Drs. Chrys Sweeting and Kristine McDuffy, the two remaining finalists to replace the retiring Dr. Nick Brossoit as Superintendent of the Edmonds Public Schools, made their final pitch at a Thursday evening public forum at Mountlake Terrace High School.
Attended by more than 75 parents, students, teachers and interested citizens, the candidates each made a short statement of their qualifications, leadership styles, and attributes that make them a good fit for the position. Each then fielded questions from the audience, which ran the gamut from funding priorities to dealing with student drug use.
Sweeting, currently Assistant Superintendent for Instruction with the Puyallup Schools, opened her remarks by describing her earlier tour of the Edmonds School District. She related how impressed she was with the “print rich” environment at Beverly Elementary and the programs at Alderwood Middle. Holding up a copy of “We Hope Your Rise Up,” the latest book of memoirs detailing the personal struggles of a group of Scriber Lake High School students, Sweeting stated how this work particularly “tugged at her heart” and was an example of how each student is a “precious human being.”
Sweeting went on to describe her vision of each student achieving success through “collaborative partnerships” that lead to graduating with the “necessary skills to pursue career, college and life goals.” Stressing the key importance of building positive relationships as the way to make this happen, she pledged to bring this approach to Edmonds through “engaging all partners.”
Sweeting responded to a question from the audience about possible alternatives to “high stakes testing” to ensure students are meeting educational standards. She stated that while she firmly believes in high standards, it is important to take a long-range approach to make sure that students receive adequate preparation beginning in pre-kindergarten.
Asked how she would embrace the cultural diversity of Edmonds schools, she stressed that curricula need to recognize differences and be culturally responsive. “We have more than 100 languages spoken in Edmonds,” she said, “and we need to ensure that our committees that study and adopt curricula reflect this diversity.”
The final question, “what attracts you to Edmonds?” came via the Internet from a viewer watching on live stream.
“Edmonds’ strategic core values reflect my personal vision,” she responded. “This community and I share the belief that all students should graduate ready to pursue their goals.”
Next up was Dr. Kristine McDuffy, currently Superintendent of the Arlington Schools. She opened by describing her 33 years in public education, which included student teaching at Lynnwood High School and early stints teaching in the Shoreline District. Confessing that the opportunity to teach in a “flagship” district like Edmonds “draws her,” she added that the Edmonds district is doing great work and that she would love to have the chance to be part of that.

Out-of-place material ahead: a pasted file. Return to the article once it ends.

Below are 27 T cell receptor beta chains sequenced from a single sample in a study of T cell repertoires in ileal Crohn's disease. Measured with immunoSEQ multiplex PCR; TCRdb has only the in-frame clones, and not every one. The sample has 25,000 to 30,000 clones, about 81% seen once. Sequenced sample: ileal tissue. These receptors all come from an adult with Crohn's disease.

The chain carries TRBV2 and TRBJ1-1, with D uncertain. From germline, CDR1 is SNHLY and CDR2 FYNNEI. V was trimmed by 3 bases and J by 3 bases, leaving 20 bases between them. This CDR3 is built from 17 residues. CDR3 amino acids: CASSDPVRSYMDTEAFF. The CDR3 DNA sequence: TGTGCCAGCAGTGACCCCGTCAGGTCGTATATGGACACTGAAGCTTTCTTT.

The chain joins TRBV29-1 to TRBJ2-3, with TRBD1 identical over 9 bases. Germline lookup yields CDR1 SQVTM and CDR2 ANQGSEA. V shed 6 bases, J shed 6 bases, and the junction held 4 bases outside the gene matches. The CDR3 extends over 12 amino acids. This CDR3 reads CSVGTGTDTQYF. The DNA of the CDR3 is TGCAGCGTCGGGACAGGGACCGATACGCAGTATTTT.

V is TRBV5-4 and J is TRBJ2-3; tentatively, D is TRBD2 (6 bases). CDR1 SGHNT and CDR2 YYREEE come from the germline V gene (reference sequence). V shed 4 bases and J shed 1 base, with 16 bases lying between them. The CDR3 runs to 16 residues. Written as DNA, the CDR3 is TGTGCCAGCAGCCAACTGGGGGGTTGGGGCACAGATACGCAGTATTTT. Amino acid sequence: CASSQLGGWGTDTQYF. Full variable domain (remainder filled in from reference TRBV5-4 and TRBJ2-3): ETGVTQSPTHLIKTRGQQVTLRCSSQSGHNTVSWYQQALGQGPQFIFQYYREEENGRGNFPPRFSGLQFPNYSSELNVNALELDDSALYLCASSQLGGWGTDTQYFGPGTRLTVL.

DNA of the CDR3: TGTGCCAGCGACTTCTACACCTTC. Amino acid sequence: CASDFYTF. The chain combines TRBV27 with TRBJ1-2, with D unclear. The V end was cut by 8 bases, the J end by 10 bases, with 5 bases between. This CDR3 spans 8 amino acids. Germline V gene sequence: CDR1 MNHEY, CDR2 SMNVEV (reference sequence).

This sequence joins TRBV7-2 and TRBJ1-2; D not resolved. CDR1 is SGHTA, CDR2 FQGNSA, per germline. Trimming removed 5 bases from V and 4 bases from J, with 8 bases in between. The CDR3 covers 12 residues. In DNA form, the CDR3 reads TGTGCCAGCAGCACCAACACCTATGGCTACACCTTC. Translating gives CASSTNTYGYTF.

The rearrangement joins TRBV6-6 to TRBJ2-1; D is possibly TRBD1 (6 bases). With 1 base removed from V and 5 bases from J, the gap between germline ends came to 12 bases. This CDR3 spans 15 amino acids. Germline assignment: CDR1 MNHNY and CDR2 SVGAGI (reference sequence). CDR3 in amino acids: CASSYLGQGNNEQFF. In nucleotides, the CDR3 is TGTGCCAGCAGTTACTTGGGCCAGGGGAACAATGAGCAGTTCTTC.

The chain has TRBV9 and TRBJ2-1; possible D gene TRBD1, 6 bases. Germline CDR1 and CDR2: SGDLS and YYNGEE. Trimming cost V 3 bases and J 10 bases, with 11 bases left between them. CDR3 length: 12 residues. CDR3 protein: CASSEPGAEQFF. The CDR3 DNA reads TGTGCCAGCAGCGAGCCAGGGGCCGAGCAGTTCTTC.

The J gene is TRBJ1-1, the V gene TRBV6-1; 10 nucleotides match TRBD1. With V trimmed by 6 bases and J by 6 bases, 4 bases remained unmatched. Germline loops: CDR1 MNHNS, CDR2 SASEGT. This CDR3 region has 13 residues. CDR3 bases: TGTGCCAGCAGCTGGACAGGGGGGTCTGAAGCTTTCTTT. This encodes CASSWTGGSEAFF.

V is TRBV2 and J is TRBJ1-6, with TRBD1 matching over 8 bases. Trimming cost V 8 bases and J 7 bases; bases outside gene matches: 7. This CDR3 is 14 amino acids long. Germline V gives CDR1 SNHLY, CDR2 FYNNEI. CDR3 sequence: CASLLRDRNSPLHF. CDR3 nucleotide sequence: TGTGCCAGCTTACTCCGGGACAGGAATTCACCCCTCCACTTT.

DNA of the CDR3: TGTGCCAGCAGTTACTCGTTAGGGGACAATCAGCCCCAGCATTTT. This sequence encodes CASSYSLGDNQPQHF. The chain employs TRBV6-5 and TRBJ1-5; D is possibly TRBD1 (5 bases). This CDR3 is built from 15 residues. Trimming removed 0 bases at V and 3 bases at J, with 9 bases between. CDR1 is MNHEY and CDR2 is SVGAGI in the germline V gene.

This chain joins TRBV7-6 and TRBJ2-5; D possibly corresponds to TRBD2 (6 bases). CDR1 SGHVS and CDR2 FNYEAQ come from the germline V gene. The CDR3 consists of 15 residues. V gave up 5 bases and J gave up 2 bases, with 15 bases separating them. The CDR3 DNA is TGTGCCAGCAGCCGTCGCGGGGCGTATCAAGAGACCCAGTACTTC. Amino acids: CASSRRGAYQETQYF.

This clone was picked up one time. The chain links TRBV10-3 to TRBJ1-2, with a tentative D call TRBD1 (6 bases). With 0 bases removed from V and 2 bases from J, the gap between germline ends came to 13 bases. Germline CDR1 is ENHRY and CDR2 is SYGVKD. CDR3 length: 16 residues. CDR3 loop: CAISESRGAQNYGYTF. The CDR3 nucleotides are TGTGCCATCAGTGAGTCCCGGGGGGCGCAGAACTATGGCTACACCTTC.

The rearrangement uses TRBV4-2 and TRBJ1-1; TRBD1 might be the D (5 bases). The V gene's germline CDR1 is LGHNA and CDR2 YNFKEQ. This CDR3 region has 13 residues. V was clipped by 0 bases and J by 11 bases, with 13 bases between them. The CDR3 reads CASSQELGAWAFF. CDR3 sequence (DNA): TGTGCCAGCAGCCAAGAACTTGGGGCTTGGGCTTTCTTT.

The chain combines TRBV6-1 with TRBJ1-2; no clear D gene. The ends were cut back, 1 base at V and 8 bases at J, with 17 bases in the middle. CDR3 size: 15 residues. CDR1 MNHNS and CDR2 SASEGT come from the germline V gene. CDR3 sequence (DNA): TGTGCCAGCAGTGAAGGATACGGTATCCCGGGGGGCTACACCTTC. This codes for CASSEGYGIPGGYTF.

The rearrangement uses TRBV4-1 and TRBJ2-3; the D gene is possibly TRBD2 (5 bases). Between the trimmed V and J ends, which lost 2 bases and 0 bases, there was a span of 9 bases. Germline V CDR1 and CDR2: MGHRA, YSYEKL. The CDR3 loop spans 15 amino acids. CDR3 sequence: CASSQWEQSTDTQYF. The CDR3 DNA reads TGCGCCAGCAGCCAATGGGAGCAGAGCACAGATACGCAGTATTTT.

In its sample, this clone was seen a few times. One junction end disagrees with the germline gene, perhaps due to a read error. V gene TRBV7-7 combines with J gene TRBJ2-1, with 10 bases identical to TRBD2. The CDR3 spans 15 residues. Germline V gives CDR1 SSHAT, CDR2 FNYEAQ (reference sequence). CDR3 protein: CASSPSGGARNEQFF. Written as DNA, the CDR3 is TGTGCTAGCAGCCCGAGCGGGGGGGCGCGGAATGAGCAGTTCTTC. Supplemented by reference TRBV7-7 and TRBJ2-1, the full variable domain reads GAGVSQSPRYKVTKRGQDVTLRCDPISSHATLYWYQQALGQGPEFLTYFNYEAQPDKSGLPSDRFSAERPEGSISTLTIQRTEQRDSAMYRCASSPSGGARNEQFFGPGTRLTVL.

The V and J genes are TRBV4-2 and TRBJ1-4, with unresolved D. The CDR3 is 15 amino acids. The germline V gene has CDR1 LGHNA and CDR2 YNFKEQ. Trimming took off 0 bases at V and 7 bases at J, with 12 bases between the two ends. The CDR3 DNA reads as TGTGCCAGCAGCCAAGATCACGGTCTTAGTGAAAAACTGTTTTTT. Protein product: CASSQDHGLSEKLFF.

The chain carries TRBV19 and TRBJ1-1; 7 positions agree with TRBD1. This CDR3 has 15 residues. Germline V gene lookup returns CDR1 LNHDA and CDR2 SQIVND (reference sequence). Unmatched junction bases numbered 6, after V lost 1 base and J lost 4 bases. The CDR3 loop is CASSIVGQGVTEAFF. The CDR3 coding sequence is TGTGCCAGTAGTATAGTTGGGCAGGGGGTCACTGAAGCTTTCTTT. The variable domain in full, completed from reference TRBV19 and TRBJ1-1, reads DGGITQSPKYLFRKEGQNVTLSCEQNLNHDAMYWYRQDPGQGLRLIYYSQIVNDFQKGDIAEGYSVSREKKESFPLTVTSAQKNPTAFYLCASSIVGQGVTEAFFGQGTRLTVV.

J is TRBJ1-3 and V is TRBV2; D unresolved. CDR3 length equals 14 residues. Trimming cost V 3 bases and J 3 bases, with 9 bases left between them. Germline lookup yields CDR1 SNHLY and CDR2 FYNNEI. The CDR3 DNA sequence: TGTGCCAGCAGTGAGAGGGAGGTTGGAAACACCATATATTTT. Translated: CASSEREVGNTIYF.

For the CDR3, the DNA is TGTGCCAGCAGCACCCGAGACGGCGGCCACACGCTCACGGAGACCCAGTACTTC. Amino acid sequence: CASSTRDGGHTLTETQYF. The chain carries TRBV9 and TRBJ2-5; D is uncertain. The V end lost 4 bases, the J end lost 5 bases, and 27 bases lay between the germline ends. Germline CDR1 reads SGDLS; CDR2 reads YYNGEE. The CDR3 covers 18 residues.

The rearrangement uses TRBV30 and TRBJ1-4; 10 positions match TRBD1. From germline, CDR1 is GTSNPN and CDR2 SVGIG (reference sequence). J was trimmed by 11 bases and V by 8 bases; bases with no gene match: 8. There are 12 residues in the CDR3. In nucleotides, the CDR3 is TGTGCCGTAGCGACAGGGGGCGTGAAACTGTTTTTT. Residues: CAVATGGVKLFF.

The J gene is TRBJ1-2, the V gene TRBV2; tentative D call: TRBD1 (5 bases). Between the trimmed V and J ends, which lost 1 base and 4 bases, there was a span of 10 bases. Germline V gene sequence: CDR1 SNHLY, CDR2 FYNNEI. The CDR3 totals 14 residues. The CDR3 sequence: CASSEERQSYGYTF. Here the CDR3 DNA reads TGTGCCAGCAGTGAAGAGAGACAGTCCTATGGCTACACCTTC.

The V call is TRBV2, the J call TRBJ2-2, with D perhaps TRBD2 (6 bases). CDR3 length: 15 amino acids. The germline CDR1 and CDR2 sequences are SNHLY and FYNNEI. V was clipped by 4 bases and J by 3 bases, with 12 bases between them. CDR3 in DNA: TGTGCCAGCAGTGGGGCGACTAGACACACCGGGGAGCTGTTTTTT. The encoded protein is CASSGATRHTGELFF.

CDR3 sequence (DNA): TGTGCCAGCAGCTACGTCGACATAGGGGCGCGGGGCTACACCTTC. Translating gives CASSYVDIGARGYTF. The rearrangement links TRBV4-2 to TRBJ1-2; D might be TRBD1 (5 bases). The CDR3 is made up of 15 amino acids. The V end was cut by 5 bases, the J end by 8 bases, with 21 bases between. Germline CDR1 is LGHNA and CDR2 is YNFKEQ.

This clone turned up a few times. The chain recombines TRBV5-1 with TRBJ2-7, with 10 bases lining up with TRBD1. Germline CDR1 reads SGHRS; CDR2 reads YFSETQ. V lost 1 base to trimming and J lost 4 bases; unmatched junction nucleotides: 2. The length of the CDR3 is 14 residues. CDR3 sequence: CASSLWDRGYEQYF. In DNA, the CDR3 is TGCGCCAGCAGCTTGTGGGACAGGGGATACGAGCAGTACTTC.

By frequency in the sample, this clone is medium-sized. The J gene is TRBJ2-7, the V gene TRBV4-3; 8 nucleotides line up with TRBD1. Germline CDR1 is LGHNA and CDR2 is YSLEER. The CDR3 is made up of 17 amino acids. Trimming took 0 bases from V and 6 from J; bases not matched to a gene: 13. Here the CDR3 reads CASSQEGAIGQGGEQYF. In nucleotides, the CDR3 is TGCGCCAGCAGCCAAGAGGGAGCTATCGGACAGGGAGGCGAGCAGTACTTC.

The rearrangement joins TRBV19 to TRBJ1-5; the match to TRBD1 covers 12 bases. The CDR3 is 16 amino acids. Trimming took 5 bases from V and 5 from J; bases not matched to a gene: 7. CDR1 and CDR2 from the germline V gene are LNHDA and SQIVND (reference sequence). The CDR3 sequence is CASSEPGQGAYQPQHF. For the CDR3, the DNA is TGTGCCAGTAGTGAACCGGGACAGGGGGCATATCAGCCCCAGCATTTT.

McDuffy concluded her opening remarks by enumerating the four points that guide her approach to this position:
“Number one is that it’s all about student learning. It’s why we’re here. Number two is providing a safe and caring environment. This is non-negotiable. Number three is stewardship, how we care for our community and more importantly, how we care for our most valuable resource, our children. Lastly is a commitment to continuous improvement, which means an organized way of looking at what we do and how we can do it better.”
The first audience question came from two Alderwood Middle students who wanted to know how she would address drug use in schools.
“While part of the solution is working with the community to identify resources we can bring to bear in the schools, for the long-term we need to educate students to help them make good choices,” she responded. “We also need to engage with our students to help identify where these problems are occurring.”
In response to a sixth-grade teacher’s inquiry for more detail on her continuous improvement approach, McDuffy enumerated specific activities that would include goal-setting in the fall, identifying challenges and barriers at mid-year, and ending with a springtime year-end wrap up.
Other questions touched on plans for community engagement, how to retain music and other programs in times of budget austerity, how to ensure that programs and curricula are responsive to all cultural groups, and how she would deal with bullying.
The final question, once again from the live stream, was “What attracts you to Edmonds?”
“In three words, it’s the people, the people, the people,” she responded. “This is a great community and a great school district. And I would love to be part of moving it from great to exceptional.”
School Board member Susan Philips closed the meeting by thanking the candidates and announcing that the board would go into immediate executive session, with plans to announce the new superintendent on Friday.
The forum was live streamed on the student-run HBN-TV at Mountlake Terrace High School, and is viewable here:
— Story and photos by Larry Vogel